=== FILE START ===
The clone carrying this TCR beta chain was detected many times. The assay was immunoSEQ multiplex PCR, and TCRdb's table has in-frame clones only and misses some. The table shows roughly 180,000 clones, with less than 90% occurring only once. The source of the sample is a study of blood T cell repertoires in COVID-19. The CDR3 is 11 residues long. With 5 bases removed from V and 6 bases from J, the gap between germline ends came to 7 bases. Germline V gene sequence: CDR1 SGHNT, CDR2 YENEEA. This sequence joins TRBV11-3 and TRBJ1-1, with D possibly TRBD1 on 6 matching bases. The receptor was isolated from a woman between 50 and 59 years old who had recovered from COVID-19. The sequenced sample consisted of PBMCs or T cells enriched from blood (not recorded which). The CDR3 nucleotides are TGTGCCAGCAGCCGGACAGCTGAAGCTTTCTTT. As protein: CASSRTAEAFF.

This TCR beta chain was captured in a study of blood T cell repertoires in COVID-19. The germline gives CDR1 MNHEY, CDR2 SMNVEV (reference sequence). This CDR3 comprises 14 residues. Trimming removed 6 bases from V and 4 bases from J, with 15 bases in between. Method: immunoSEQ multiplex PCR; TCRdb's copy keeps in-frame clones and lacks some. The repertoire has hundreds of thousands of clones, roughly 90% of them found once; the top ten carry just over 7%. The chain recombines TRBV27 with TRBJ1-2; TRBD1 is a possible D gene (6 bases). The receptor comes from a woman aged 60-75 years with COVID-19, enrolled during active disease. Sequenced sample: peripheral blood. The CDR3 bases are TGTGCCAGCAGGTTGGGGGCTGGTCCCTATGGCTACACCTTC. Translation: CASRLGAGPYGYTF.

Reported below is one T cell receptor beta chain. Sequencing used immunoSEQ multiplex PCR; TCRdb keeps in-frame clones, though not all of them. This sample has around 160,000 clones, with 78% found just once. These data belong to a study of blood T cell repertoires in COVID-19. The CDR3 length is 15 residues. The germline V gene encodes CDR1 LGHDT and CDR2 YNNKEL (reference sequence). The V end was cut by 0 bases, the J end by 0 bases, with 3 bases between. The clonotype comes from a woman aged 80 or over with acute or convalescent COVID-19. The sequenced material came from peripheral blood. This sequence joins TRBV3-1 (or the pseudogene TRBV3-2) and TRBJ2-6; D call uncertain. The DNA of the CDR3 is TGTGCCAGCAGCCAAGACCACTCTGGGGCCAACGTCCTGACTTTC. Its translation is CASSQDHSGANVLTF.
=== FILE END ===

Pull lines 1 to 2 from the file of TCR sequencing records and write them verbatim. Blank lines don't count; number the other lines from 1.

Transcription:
The clone carrying this TCR beta chain was detected many times. The assay was immunoSEQ multiplex PCR, and TCRdb's table has in-frame clones only and misses some. The table shows roughly 180,000 clones, with less than 90% occurring only once. The source of the sample is a study of blood T cell repertoires in COVID-19. The CDR3 is 11 residues long. With 5 bases removed from V and 6 bases from J, the gap between germline ends came to 7 bases. Germline V gene sequence: CDR1 SGHNT, CDR2 YENEEA. This sequence joins TRBV11-3 and TRBJ1-1, with D possibly TRBD1 on 6 matching bases. The receptor was isolated from a woman between 50 and 59 years old who had recovered from COVID-19. The sequenced sample consisted of PBMCs or T cells enriched from blood (not recorded which). The CDR3 nucleotides are TGTGCCAGCAGCCGGACAGCTGAAGCTTTCTTT. As protein: CASSRTAEAFF.

This TCR beta chain was captured in a study of blood T cell repertoires in COVID-19. The germline gives CDR1 MNHEY, CDR2 SMNVEV (reference sequence). This CDR3 comprises 14 residues. Trimming removed 6 bases from V and 4 bases from J, with 15 bases in between. Method: immunoSEQ multiplex PCR; TCRdb's copy keeps in-frame clones and lacks some. The repertoire has hundreds of thousands of clones, roughly 90% of them found once; the top ten carry just over 7%. The chain recombines TRBV27 with TRBJ1-2; TRBD1 is a possible D gene (6 bases). The receptor comes from a woman aged 60-75 years with COVID-19, enrolled during active disease. Sequenced sample: peripheral blood. The CDR3 bases are TGTGCCAGCAGGTTGGGGGCTGGTCCCTATGGCTACACCTTC. Translation: CASRLGAGPYGYTF.